There are other symptoms of a cold that are less prevalent than the well known runny nose. Once in a while, a cold can go into one or more ears, but you rarely hear about those. While you might generally consider colds as harmless, here’s why this ear-related cold symptom shouldn’t ever be disregarded.
What does it feel like when you get a cold in your ear?
It’s not uncommon to feel some blockage in your ears when you’re experiencing a common cold. After all, your sinuses and ears are connected. This blockage is usually relieved when you take a decongestant to relieve sinus symptoms.
But you should never dismiss pain inside of your ear, even when you have a cold. If the cold moves into the ear, the eardrum can be infected. And that will lead to inflammation. The immune system responds to the cold by producing fluid that can build up on the eardrum. So someone with an inflamed eardrum might also experience a slow leaking of fluid from the ear. Because it’s a gradual leak, it’s most pronounced when you are sleeping on your side.
This is called conductive hearing loss and impacts how well you hear in the short term. Regrettably, it can also cause the eardrum to burst, which results in long-term hearing loss. As a result, more permanent damage happens to the hearing nerves from the inflammation, which is known as sensorineural hearing loss.
Waiting could be costly
Come in and see us if you have any pain in your ears. In many cases, a primary physician assumes that the ear symptoms will disappear when the primary cold clears up. A patient may not even remember to mention that they’re experiencing actual ear pain. But the infection has likely gotten to the point where it’s doing damage to the ear if you’re feeling pain. In order to avoid additional damage, the ear infection has to be quickly addressed.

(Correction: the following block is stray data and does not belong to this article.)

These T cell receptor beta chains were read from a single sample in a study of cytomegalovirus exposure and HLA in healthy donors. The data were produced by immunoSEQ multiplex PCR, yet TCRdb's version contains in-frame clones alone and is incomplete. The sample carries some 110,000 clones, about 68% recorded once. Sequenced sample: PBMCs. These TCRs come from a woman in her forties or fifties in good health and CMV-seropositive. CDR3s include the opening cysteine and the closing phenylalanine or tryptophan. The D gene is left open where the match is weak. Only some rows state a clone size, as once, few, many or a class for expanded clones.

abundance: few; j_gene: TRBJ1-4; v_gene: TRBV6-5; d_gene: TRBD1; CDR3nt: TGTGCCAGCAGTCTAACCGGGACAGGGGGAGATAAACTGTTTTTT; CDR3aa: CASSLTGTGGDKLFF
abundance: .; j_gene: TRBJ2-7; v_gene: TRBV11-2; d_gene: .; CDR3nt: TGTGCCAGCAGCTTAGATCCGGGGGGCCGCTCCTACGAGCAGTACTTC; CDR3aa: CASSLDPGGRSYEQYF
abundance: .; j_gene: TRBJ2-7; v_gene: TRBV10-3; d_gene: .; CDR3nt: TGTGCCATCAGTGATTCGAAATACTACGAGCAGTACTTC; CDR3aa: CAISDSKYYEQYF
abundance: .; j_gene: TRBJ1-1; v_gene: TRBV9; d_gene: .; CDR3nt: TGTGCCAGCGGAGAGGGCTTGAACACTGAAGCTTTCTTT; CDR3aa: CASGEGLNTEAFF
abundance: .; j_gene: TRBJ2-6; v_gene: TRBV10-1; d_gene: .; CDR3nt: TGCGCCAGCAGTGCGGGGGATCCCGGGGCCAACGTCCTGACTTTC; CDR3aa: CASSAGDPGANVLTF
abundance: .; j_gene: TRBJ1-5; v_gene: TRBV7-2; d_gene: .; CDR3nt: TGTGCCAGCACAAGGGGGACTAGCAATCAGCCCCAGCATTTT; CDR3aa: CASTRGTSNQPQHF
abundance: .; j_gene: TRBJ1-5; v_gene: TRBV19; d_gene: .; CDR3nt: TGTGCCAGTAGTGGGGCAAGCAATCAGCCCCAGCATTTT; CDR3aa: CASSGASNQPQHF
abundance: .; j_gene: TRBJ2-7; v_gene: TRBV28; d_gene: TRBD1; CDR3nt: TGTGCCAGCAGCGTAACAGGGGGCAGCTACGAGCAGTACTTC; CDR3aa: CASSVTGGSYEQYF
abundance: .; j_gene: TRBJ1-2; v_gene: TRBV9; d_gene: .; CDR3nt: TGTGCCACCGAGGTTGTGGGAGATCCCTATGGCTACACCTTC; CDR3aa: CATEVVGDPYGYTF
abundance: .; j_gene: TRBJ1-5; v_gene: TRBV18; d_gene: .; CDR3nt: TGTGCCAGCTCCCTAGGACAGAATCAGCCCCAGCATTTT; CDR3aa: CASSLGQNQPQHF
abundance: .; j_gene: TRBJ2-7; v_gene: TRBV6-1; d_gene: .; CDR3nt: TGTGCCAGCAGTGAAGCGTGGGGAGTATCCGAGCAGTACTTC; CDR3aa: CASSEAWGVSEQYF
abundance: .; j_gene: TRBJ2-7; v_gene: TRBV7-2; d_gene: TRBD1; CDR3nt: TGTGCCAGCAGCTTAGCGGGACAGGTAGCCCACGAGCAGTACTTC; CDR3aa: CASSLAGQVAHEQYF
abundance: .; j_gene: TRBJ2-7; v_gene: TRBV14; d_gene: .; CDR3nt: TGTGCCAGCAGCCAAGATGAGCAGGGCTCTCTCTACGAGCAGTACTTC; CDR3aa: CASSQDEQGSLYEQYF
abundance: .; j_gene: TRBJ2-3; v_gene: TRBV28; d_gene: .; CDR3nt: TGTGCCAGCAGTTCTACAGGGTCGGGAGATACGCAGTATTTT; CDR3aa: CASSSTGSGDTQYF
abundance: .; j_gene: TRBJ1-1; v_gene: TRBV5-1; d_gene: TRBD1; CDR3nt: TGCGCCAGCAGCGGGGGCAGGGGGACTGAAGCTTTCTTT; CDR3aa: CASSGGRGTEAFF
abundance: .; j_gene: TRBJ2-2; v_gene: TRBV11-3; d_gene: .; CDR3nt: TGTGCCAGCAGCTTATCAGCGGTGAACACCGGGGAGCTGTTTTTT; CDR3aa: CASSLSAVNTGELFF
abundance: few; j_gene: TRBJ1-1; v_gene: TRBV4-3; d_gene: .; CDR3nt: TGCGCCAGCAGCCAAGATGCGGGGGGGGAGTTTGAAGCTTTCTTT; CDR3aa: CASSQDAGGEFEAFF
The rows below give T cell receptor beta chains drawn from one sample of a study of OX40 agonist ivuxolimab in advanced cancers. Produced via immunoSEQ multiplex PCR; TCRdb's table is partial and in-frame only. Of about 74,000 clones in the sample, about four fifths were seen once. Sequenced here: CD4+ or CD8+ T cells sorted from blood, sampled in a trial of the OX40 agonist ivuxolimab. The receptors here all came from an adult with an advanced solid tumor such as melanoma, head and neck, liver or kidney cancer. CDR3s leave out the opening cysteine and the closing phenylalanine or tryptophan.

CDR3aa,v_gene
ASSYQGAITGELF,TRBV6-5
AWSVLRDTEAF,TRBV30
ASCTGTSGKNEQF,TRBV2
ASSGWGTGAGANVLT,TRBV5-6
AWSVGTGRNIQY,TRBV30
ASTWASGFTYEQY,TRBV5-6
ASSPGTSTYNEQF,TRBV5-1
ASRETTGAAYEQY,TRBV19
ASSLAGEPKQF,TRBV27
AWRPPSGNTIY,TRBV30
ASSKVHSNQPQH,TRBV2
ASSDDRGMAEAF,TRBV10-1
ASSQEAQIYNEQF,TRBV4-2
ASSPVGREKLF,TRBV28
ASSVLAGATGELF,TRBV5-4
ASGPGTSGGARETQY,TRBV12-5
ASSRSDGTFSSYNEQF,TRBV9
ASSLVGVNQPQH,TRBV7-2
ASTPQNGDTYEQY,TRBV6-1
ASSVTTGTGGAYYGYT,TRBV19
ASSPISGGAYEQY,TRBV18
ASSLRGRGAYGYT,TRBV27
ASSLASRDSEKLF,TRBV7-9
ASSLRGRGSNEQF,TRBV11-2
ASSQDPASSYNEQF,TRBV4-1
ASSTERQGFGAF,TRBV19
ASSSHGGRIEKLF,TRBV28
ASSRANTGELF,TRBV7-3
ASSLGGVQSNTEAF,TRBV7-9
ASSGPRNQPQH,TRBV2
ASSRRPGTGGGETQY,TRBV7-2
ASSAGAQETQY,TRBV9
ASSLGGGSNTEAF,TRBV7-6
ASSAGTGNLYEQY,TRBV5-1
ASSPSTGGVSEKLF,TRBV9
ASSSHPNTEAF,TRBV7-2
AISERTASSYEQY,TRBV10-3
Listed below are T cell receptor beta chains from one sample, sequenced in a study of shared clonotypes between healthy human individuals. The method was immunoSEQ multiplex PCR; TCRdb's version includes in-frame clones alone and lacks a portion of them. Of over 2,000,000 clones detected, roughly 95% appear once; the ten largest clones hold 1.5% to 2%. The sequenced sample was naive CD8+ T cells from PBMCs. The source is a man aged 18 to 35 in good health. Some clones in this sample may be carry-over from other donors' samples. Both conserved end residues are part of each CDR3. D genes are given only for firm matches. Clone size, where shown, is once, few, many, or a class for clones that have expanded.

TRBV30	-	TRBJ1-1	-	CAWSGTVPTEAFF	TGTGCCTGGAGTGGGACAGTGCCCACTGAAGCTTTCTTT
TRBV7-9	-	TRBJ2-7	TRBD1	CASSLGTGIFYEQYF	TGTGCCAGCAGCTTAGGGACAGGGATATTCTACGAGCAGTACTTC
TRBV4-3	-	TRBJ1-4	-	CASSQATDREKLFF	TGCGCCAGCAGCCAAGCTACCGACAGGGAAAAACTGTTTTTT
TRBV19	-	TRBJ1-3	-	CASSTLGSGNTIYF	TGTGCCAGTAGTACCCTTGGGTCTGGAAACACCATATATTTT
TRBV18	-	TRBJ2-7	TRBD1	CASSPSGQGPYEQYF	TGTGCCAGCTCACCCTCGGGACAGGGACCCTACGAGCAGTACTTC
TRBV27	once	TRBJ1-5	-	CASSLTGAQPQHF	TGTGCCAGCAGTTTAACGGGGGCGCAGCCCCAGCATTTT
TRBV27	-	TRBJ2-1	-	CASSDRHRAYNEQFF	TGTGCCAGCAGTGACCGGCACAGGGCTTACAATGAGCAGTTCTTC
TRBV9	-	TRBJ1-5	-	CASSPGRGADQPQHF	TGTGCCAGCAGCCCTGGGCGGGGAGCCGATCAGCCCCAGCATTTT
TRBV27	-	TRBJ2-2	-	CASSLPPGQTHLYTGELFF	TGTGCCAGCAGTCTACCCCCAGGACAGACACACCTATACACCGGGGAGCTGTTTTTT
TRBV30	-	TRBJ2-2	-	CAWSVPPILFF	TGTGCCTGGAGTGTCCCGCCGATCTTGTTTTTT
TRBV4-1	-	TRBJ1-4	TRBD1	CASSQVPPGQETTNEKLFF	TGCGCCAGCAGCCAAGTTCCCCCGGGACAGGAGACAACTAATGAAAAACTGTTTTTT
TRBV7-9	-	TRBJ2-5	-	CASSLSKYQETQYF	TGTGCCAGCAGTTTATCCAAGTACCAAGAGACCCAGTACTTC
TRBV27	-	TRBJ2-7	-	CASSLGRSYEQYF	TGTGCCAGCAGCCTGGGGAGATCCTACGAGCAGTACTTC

Many individuals who experience ear pain during a cold, get over their cold only to notice that the ear pain remains. Most people usually decide to consult a hearing specialist at this point. But at this point, a lot of damage has already been done. This damage often causes permanent hearing loss, particularly if you are at risk of ear infections.
Every time you get an infection, eardrum perforations and scar tissue can happen which, over time, can impact hearing clarity. In a normal, healthy individual, the eardrum serves as a boundary between the middle ear and inner ear. If the eardrum gets perforated even once, then the infection that was formerly confined to the middle ear can now enter the inner ear, where it can damage the irreplaceable tiny nerve cells that you need to hear.
If you waited to have that ear infection addressed, what should you do?
Don’t be so hard on yourself. A cold with pain in the ear can actually be a more significant cold than most people may think. You should schedule an appointment for a hearing exam as soon as possible if you are experiencing hearing loss after a cold.
We will determine if you’re dealing with conductive, or temporary hearing loss. You might need to have a blockage professionally extracted if this is the case. If you’re dealing with sensorineural, or irreversible hearing loss, there are treatment solutions, including new hearing technology, that we can help you with.
If you’re struggling to hear after a cold, schedule an appointment asap.